In other words, adultery is adultery because it flatly and directly destroys marriage. That is why adultery is the polar opposite of marriage, and it is why adultery is the measuring stick, or perhaps the opposite pole, in evaluating whether a particular sexual act is good or evil.

          Sexual immorality, on the other hand, is a broad term that can include many different actions from many different motivations. Some of those actions are very destructive of marriage, and verge on or overlap with adultery. Others are relatively mild, keep open the door toward marriage, and therefore are not adulterous. They might be termed “fornication,” but they wouldn’t be termed “adultery.”

          So no, adultery and sexual immorality are not “more or less interchangeable.” Some sexual immorality is adulterous, and some is not. Consensual sex between two unmarried people, for example, is considered sexually immoral by many people. But it is not adulterous because it is not a direct violation of marriage. It doesn’t destroy a marriage, nor does it destroy the possibility of a future marriage.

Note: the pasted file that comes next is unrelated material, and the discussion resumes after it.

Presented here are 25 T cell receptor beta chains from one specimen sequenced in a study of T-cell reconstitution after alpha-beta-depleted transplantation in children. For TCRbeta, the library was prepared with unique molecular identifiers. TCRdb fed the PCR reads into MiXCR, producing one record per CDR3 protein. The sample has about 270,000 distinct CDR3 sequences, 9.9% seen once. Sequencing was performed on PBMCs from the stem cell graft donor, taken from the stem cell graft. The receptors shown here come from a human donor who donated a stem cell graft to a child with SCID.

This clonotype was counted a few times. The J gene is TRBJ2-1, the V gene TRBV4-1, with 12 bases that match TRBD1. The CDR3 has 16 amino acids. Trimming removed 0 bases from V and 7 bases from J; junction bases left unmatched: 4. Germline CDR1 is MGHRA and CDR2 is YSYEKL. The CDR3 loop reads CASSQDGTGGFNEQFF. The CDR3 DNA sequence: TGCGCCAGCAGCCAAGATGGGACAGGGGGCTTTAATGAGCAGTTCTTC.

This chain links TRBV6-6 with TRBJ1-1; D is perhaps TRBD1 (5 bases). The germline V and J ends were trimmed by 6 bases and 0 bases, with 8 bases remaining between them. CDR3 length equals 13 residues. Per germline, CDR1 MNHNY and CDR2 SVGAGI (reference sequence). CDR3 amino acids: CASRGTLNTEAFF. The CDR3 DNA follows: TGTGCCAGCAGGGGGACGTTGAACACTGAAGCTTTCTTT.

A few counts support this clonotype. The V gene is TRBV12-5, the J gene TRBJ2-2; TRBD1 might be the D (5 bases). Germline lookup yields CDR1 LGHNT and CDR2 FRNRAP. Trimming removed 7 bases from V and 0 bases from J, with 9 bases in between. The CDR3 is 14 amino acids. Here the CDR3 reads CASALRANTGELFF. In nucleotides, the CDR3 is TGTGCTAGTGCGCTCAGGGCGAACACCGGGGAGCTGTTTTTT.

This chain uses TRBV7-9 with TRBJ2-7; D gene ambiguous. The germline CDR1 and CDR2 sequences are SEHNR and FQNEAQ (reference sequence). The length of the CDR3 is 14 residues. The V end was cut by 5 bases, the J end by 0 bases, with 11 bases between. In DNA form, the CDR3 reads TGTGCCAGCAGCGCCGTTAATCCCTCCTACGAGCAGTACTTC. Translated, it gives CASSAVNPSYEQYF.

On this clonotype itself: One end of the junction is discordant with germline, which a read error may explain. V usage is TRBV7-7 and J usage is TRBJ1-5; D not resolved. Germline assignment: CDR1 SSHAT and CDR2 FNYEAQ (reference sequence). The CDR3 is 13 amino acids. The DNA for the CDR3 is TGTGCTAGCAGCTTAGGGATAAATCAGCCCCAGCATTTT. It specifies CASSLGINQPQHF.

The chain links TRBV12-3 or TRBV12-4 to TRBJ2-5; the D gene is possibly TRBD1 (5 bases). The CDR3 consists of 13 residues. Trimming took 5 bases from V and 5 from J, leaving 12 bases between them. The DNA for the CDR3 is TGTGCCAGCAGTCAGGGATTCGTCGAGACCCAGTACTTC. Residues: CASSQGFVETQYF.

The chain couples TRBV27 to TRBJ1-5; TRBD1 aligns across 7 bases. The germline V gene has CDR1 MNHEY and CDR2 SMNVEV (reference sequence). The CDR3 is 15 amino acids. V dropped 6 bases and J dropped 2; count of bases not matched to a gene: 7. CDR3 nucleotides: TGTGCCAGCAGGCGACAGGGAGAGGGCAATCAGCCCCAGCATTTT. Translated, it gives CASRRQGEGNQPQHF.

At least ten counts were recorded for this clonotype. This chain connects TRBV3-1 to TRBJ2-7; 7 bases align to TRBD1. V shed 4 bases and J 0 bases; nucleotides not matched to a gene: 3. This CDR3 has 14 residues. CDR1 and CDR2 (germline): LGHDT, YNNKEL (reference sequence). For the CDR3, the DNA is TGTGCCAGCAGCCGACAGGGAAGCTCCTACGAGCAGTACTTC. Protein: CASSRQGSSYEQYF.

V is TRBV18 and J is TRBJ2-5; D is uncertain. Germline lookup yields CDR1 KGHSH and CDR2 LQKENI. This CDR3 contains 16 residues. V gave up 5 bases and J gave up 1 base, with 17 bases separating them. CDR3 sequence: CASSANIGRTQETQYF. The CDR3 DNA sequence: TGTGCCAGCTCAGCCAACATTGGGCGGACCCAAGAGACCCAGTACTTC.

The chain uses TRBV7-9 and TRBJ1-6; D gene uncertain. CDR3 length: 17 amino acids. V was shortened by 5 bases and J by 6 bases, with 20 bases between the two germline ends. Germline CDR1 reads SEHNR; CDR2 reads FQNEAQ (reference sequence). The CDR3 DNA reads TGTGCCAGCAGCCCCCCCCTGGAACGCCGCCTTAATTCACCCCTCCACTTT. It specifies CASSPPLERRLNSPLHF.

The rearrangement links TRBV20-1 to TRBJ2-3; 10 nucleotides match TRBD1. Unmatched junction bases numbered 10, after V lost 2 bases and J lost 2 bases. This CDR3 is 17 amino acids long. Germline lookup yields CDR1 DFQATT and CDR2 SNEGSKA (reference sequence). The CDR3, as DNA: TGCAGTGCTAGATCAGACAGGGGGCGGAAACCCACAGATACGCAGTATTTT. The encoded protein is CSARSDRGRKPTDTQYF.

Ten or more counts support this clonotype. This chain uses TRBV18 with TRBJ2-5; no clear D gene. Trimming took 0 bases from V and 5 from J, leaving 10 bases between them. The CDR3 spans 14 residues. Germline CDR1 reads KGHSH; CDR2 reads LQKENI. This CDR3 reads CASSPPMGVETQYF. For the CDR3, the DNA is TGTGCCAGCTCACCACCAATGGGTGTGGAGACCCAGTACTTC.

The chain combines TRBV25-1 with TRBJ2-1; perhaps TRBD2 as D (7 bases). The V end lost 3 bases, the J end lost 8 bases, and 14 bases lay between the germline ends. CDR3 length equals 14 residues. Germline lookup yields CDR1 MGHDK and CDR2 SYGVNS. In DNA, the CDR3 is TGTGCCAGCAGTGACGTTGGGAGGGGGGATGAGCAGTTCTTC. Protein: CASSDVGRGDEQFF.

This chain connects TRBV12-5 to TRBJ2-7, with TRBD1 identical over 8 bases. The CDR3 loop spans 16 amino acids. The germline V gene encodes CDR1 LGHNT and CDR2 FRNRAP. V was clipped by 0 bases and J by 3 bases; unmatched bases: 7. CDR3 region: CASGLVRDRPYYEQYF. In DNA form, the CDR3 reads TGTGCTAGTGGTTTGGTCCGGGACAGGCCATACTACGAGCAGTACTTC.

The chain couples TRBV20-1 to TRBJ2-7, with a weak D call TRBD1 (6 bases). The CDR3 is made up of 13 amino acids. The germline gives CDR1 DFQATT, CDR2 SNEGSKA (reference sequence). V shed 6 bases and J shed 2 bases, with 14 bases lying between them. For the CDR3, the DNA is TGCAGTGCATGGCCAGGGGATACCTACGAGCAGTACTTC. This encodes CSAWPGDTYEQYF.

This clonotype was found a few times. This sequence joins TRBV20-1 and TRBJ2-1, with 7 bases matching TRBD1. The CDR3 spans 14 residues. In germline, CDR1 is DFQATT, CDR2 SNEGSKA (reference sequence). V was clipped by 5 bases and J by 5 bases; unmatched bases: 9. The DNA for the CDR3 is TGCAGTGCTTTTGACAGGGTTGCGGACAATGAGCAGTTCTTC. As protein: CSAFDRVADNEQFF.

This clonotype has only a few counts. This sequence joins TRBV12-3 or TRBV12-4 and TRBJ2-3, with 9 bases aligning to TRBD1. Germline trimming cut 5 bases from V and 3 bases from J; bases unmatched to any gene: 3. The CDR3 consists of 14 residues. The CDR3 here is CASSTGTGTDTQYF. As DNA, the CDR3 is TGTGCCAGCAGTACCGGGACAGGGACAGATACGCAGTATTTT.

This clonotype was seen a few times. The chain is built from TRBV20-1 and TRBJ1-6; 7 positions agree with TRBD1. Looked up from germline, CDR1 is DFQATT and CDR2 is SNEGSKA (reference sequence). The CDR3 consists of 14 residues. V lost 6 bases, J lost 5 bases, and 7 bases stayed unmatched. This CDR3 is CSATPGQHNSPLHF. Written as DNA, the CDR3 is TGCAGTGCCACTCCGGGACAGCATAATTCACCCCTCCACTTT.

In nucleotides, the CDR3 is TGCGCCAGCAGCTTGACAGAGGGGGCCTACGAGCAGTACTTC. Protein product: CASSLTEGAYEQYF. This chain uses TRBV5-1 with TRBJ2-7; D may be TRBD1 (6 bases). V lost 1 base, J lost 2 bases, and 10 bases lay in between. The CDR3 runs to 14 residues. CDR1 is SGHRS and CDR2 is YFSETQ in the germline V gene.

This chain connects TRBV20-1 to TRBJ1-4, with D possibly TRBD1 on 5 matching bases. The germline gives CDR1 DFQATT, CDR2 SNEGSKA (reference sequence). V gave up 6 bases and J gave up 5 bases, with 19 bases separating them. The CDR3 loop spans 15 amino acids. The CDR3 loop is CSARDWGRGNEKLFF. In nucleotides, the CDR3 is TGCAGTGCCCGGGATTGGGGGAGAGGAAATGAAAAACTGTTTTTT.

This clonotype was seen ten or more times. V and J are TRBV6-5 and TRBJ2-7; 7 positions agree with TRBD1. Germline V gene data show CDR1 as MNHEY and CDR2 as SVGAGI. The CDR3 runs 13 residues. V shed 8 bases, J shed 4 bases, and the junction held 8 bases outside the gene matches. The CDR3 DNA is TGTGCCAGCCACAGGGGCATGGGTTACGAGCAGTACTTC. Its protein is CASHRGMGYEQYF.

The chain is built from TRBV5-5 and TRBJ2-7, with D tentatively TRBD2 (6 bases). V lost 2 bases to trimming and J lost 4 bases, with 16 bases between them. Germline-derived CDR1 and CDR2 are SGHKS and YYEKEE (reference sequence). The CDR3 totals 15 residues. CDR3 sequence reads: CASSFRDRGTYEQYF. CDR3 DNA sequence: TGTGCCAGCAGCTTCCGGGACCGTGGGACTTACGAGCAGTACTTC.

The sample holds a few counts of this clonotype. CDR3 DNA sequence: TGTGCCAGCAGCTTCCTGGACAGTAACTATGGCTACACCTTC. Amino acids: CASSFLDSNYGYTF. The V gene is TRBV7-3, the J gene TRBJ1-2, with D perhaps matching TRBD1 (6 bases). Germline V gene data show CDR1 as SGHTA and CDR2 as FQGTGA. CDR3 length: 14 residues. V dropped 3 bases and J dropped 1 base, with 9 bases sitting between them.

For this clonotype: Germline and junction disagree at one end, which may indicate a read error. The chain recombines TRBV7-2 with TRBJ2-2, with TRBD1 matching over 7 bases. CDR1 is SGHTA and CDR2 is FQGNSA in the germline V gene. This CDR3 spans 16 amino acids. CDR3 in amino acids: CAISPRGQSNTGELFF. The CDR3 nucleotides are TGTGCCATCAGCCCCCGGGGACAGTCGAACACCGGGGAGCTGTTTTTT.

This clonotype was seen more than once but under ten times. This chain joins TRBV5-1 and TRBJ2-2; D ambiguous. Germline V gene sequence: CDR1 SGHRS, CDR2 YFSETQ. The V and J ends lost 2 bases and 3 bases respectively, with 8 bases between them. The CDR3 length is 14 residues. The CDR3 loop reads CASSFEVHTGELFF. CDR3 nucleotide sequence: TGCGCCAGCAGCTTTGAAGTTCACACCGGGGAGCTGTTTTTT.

I expand the definition of adultery to include rape because rape is a direct assault on present or future marriages. It violates one of the most central and sacred principles of marriage, which is mutual consent. And even if the victim is not married, it damages and sometimes destroys the victim’s ability to become married in the future. That is not true of consensual sex between two unmarried people.

          Oh, and of course, a person who sees nothing wrong with rape, and commits rape if an opportunity arises or is made, cannot possibly be a partner in a real, spiritual marriage. The two are diametrically opposed to each other.